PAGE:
Portobello, £14.99 Order at a discount from the Independent Online Shop

The Hunger Angel, By Herta Müller, trans. Philip Boehm

This stark novel of deprivation and survival makes us see, and feel, the reality of the camps

The Nobel Prize-winner Herta Müller's novel of the suffering endured by the poet Oskar Pastior, when part of a group of ethnic Germans deported from Romania by the Soviets after the Second World War, follows in the tradition of works by survivors of forced labour camps of which Solzhenitsyn's A Day in the Life of Ivan Denisovitch is probably still the most famous. Müller takes us beyond pain, beyond politics and into the unrecognisable.

What is unrecognisable is not the daily drudgery of the camp that gay, middle-class, cultured Leo Auberg (based on Pastior), who has known it was only a matter of time before the Soviets picked him up in Hermannstadt and bundled into a truck, must get used to. And it's not the dreariness of the place, out in the steppes, or the constant bodily searches for lice, or the back-breaking labour with cement or coal or sand that gets into the skin and never comes off, or the lack of privacy that means men and women copulate in an old pipe when they get the chance, or the random cruelty of the guards. All of this we have seen before, in accounts by concentration camp survivors kept prisoner by the Nazis; all of this, to an extent, we have come prepared for. It's the kind of suffering we recognise.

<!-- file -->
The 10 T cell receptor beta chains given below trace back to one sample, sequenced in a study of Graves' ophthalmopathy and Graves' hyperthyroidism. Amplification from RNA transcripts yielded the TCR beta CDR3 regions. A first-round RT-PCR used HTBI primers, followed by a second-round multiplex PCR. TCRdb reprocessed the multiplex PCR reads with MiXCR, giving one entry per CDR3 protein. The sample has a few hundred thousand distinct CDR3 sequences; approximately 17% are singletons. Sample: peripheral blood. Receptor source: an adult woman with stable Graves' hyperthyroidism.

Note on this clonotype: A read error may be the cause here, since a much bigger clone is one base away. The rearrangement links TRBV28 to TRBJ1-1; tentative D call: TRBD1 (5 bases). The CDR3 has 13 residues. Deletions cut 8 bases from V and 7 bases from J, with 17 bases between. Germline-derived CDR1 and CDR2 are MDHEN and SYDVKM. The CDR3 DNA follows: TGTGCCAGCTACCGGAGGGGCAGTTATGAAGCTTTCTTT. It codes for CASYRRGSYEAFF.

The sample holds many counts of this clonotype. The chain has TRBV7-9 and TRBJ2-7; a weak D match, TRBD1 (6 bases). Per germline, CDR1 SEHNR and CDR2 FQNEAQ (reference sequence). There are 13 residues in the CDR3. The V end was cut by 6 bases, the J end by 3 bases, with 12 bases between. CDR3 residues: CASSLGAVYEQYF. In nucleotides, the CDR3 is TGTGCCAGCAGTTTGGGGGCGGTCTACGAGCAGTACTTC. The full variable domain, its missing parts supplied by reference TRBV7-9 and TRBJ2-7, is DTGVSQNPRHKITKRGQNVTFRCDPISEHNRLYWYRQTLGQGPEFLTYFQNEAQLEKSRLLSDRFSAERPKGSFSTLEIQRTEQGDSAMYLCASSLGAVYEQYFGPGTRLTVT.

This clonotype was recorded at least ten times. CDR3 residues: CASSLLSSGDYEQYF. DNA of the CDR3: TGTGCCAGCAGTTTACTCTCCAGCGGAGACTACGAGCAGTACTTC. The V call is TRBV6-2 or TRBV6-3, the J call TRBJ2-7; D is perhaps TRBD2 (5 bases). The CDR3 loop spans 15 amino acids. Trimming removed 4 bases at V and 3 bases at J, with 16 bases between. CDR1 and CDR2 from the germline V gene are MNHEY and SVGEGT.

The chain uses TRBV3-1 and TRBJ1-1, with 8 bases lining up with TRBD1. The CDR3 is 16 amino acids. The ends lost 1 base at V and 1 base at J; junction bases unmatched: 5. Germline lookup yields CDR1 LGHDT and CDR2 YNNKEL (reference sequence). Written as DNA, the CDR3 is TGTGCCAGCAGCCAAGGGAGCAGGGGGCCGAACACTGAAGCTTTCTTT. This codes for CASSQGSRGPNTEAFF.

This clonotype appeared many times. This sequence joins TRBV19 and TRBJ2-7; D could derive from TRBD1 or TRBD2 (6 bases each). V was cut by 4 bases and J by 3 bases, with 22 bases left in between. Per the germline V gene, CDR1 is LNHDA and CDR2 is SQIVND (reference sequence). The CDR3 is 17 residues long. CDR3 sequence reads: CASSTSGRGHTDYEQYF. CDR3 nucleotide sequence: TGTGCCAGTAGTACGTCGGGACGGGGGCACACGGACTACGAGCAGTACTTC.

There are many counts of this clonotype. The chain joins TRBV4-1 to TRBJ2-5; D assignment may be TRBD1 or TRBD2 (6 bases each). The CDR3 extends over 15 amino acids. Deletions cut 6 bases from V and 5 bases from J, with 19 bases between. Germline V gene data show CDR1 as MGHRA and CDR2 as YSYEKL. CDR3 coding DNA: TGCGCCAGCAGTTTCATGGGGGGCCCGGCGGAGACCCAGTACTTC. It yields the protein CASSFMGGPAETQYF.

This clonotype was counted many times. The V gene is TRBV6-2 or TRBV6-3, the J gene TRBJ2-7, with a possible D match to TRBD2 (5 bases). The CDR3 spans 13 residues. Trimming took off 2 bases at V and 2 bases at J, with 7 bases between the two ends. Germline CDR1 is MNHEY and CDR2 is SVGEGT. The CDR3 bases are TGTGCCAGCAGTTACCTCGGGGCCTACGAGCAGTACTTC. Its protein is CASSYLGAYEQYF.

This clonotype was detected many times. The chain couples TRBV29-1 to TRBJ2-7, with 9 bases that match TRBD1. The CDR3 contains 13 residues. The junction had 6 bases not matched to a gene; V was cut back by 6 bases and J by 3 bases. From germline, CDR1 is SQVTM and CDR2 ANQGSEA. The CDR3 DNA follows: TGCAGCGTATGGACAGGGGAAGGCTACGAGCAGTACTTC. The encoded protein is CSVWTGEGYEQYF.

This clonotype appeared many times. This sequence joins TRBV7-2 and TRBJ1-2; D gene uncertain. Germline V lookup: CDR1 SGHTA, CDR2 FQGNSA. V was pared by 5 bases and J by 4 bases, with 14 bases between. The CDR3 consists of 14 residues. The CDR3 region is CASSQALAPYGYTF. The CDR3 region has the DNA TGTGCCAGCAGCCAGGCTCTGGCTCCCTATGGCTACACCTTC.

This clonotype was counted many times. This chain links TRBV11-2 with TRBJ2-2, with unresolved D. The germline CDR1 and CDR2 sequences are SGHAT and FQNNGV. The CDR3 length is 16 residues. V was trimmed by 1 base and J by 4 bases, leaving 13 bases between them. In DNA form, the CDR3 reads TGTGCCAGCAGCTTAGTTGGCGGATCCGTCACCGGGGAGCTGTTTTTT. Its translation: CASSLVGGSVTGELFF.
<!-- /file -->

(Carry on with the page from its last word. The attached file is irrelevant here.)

Knowing that we know this, Müller offers us what we may not know so well. But can she resist making a fetish of the particular pain Leo suffers? Can any writer? It is impossible, perhaps, and so Leo must fetishise his hunger for Müller and for us. We may understand how hunger can take over everything; we may see in the tiny bread pieces kept and gathered for later, if he can stand to wait, the human instinct to plan ahead. We may recognise the barbarism to which hunger drives people, as one man is almost beaten to death for stealing the breadcrumbs another prisoner has been saving. But do we recognise the devotion Leo irrationally holds for his hunger angel? "Hunger is an object. The angel has climbed into my brain. The angel doesn't think. He thinks straight."

When Leo is released, five years later, he is still, and always will be, hungry: "To this day its hunger bites the middle out of every other feeling. And what's left in the middle of me is emptiness." Müller's extraordinarily clear and dispassionate novel is testament to one man's survival, but throughout it carries the notion of debt owed: to Oskar Pastior, to her mother who spent five years in a labour camp, to all those who suffered. That debt doesn't weigh it down so much as anchor it in the necessity of understanding, to make us see what we do not recognise.

Lesley McDowell's 'Between The Sheets' is published by Duckworth

Arts and Entertainment

Filming to begin on two new series due to be aired on Dave from next year

TV

Arts and Entertainment
Kit Harington plays MI5 agent Will Holloway in Spooks: The Greater Good

'You can't count on anyone making it out alive'film
Arts and Entertainment
War veteran and father of Peter and Laust Thoger Jensen played by Lars Mikkelson

TVBBC hopes latest Danish import will spell success

Arts and Entertainment
Carey Mulligan in Far From The Madding Crowd
FilmCarey Mulligan’s Bathsheba would fit in better in The Hunger Games
Arts and Entertainment
Pandas-on-heat: Mary Ramsden's contribution is intended to evoke the compound the beasts smear around their habitat
Iart'm Here But You've Gone exhibition has invited artists to produce perfumes